The Federal Highway Administration has established a focused plan to reduce pedestrian deaths in select areas, including New York State and New York City. You can read more of their plans here. American Association of Retired People (AARP) produced in May 2010 study on the safety of pedestrians in the northern part of the five New York County. You can read the study here and see how it applies to New York City, Long Island and Westchester. New York Cycling Coalition issued guidelines to improve pedestrian and bicycle safety in New York. You can read the report here.
Better road design will save the lives of pedestrians
A 2003 study published in the American Journal of Public Health found three categories of road design improvements that can reduce pedestrian accidents:
(i) Separate pedestrians and vehicles: Pedestrians and vehicles do not mix. By creating structures and systems to keep them apart, we keep pedestrians safer.
(ii) Increase pedestrian visibility.
(iii) Reduce the speed of the vehicle in an area where there is likely to be a pedestrian.
In one example of better road design, security has been increased due to structural changes at the intersection of 9th Avenue and 23rd Street in New York City, near South housing complex with many elderly residents Penn. New York City Council in collaboration with AARP to other road improvements that will improve pedestrian safety. You can read more at Streetsblog.
Traffic Enforcement Can Save Lives Better Pedestrian
Traffic enforcement can make a difference in two main ways. Vehicles that comply with the speed limit is less likely to be involved in a pedestrian accident or other type of motor vehicle accidents. More importantly, enforce traffic rules at intersections and crossings will save lives, especially the lives of older people who tend to cross more slowly. We do not need new laws as much as we need to ticket cars that block crossings or illegal entry, running a red light or rolling through a stop sign.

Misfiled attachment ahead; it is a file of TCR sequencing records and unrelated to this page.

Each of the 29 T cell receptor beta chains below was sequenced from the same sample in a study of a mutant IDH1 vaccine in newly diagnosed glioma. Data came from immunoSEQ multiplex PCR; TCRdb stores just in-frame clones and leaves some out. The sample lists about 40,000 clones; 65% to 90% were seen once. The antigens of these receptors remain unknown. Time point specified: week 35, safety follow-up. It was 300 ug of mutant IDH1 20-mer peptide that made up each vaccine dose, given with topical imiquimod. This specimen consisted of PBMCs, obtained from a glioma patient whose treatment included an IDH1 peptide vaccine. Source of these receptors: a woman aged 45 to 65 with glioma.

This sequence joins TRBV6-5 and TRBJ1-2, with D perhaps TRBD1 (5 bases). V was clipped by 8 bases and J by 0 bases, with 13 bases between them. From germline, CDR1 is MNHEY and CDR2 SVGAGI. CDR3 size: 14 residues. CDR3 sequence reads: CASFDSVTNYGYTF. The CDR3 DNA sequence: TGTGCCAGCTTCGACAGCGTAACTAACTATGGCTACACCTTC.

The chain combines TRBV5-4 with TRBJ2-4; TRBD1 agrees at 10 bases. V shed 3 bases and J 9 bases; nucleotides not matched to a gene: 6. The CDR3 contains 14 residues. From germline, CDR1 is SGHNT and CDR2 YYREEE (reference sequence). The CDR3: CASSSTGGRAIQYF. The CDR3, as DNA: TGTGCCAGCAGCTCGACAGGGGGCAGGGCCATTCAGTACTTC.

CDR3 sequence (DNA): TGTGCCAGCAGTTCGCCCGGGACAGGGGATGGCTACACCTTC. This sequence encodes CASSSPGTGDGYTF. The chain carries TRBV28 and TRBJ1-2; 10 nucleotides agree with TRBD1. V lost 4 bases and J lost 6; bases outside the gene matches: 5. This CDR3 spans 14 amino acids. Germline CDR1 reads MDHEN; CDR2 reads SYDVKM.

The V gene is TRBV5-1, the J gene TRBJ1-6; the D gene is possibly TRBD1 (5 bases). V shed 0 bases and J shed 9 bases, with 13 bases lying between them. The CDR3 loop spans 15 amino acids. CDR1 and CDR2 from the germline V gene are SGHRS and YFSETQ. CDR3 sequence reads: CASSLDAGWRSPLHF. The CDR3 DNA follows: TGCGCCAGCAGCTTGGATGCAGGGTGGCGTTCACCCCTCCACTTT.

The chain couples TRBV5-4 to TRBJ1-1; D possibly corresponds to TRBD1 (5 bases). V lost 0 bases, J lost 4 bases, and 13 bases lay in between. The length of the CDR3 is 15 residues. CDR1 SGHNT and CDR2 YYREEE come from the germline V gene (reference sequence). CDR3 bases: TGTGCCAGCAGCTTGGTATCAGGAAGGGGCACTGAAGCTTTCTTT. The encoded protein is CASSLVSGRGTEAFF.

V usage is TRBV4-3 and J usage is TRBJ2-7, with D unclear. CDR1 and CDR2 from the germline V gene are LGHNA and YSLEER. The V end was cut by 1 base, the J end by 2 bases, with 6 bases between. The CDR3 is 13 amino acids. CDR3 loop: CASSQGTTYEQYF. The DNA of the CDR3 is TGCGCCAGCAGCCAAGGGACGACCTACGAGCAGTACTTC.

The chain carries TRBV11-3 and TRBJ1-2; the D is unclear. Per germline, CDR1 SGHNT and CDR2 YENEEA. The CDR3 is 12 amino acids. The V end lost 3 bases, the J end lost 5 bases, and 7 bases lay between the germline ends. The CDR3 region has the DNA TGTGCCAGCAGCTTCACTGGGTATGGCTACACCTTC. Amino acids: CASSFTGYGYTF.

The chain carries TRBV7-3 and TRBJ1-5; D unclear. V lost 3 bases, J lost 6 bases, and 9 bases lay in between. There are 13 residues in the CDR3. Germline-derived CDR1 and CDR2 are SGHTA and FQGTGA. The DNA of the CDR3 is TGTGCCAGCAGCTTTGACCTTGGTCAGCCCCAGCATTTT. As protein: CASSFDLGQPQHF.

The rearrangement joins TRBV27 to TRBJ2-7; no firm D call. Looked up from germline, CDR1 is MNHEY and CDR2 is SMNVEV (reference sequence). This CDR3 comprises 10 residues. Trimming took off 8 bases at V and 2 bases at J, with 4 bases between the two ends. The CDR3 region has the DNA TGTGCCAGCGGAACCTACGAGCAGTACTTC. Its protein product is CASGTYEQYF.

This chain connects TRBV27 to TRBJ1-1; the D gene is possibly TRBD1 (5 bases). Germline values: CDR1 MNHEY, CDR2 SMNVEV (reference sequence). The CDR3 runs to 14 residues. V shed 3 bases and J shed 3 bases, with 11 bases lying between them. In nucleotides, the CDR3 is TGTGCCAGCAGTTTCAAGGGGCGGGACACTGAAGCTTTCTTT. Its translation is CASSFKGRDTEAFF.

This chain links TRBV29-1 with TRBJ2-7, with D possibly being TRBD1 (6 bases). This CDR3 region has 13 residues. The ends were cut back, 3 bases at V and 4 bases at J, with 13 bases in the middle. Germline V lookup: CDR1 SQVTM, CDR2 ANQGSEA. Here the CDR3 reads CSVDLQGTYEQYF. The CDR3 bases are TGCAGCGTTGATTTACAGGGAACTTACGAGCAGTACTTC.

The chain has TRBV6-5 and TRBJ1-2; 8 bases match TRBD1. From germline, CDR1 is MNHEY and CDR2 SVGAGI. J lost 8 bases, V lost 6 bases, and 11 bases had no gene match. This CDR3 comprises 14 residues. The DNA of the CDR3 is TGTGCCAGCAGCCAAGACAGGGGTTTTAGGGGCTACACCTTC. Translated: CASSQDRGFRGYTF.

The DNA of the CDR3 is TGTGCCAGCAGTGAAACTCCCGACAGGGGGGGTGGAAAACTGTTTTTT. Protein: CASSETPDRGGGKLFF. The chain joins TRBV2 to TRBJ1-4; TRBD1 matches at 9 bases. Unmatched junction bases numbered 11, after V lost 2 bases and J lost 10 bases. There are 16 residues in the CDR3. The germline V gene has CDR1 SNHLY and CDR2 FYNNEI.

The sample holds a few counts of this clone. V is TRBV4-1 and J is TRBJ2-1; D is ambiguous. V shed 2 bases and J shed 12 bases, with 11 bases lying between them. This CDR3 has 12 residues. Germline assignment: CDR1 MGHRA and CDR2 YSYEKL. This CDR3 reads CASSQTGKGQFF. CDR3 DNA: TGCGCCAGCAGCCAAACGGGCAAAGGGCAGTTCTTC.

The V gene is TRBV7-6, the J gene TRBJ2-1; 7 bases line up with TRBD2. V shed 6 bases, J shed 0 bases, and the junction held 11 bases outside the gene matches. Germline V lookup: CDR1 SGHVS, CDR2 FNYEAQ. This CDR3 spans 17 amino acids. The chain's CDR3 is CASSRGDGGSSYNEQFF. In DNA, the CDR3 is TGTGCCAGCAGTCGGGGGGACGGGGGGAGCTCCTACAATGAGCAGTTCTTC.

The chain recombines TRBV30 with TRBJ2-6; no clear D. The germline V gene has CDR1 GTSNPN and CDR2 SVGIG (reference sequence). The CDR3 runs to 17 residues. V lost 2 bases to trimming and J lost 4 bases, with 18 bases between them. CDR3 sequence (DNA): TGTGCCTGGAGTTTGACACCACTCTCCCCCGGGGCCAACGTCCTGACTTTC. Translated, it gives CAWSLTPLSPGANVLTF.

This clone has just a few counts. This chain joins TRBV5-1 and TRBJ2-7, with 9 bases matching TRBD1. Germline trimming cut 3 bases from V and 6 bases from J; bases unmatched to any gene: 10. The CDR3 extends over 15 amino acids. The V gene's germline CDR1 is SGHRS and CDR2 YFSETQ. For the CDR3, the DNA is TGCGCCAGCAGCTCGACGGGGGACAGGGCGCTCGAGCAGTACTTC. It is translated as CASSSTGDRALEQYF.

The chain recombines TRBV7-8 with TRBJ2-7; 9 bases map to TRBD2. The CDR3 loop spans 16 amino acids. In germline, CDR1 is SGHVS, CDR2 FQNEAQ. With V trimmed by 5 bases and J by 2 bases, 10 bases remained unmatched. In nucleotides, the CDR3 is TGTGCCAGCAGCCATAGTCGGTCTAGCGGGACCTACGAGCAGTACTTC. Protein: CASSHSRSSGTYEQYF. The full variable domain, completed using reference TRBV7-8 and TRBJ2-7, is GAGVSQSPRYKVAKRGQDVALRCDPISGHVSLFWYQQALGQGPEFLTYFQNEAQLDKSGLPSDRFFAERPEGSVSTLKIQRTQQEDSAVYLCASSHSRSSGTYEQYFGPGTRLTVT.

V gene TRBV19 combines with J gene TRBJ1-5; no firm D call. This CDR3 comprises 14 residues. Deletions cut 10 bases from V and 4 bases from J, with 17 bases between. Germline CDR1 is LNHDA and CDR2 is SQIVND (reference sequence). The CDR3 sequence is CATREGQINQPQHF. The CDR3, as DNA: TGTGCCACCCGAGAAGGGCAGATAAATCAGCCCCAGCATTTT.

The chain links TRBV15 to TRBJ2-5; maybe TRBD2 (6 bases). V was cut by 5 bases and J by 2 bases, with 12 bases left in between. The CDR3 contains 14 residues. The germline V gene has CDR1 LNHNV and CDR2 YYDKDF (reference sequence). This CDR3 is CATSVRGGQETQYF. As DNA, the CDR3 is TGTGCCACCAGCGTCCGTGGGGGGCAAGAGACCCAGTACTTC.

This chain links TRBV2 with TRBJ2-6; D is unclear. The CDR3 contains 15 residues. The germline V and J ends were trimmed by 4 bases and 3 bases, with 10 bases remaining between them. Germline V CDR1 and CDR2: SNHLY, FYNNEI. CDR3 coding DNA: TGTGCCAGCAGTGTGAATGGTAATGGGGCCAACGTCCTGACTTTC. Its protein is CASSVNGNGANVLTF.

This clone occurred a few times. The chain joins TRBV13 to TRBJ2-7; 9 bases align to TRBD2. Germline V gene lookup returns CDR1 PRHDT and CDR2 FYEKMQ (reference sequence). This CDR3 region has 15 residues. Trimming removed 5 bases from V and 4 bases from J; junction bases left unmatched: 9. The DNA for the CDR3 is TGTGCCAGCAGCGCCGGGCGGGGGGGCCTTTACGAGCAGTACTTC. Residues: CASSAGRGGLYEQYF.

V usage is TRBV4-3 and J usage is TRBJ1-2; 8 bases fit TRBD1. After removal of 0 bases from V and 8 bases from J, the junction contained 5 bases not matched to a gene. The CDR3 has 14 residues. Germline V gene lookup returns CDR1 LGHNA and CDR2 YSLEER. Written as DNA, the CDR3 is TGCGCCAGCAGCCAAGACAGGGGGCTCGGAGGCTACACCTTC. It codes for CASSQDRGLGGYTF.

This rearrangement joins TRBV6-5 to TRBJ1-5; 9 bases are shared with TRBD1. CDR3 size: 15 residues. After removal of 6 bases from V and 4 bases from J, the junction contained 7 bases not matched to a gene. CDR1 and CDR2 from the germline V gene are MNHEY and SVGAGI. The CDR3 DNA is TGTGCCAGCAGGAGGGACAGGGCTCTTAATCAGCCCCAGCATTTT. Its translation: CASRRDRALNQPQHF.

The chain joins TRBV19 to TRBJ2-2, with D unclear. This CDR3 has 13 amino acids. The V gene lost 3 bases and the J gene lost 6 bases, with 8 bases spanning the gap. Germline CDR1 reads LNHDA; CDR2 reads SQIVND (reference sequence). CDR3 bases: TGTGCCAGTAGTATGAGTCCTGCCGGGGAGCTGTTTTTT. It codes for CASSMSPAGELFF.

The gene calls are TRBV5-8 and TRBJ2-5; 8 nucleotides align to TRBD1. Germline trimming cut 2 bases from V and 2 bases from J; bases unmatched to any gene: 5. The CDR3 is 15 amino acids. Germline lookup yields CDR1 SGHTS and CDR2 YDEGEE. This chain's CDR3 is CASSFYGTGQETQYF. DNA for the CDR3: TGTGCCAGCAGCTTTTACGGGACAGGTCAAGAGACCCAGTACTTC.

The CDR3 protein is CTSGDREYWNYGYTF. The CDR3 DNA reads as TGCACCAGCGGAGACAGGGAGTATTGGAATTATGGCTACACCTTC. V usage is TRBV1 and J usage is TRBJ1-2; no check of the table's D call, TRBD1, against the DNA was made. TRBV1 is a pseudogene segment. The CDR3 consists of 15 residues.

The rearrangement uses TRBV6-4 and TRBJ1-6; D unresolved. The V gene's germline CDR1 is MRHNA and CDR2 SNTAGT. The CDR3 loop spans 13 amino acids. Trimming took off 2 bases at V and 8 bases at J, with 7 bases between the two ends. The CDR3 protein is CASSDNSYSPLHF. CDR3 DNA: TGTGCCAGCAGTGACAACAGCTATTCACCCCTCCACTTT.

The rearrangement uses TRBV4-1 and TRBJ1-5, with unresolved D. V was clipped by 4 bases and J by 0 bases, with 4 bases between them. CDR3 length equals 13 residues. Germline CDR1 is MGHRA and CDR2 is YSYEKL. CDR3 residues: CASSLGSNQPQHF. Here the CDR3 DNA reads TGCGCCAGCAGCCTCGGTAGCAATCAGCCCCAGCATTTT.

Better Education and Creating a Better Option
Insurance Institute for Highway Safety released a report in 2002 that claimed, "Pedestrians are more likely than drivers to be judged at fault in collisions (50 percent versus 39 percent with the remainder either shared or unknown error)." Simply put, to make a better choice, can reduce the likelihood of pedestrian accidents.
According to a study published in the UK, public education programs have little effect with pedestrians, except for the kids. Children benefit from programs that stress crosses in the corner of the street, look both ways and use caution around cars. Educational programs for children have reduced pedestrian deaths.
For the rest of us, we have to follow some simple rules:
(i) Do not drink and walk.
(ii) Cross in the corner, not in the middle of the road.
(iii) Use sidewalks when possible.
(iv) When walking on the traffic side, the face and stay as far out of traffic as possible.
If you get stuck on highways or interstates, roads may pull away and stay in your car. Use the phone to call for help or put a white handkerchief on your door handle. If you decide to walk along the highway where cars are moving at an incredible speed and do not expect to see pedestrians you dramatically increase your chances hit by a car.
If possible, avoid walking during dusk or after dark.
Do all you can to make yourself visible. If you have to walk at dusk or in the dark, wear reflective materials, bring a flashlight and tried to run well-lit areas. When I go walking or running, I wear a reflective vest and carrying a small flashlight.
Always give the car benefit of the doubt. The driver may be wrong, but if a car hits you, you will lose. If we walk around, we need to do all we can to ensure our safety.
If you or a loved one suffered injuries as a pedestrian, you have to take all the necessary steps to receive medical care and you have to take the necessary steps to hold drivers accountable for any negligence he might have done.
I hope you find this information useful. Please contact me at 1-800-660-1466 or email me at firstname.lastname@example.org if you have comments, questions or would like assistance with pedestrian accident cases.
This material is intended for information purposes only. It is not intended as legal advice. To receive legal advice, you should consult with an attorney.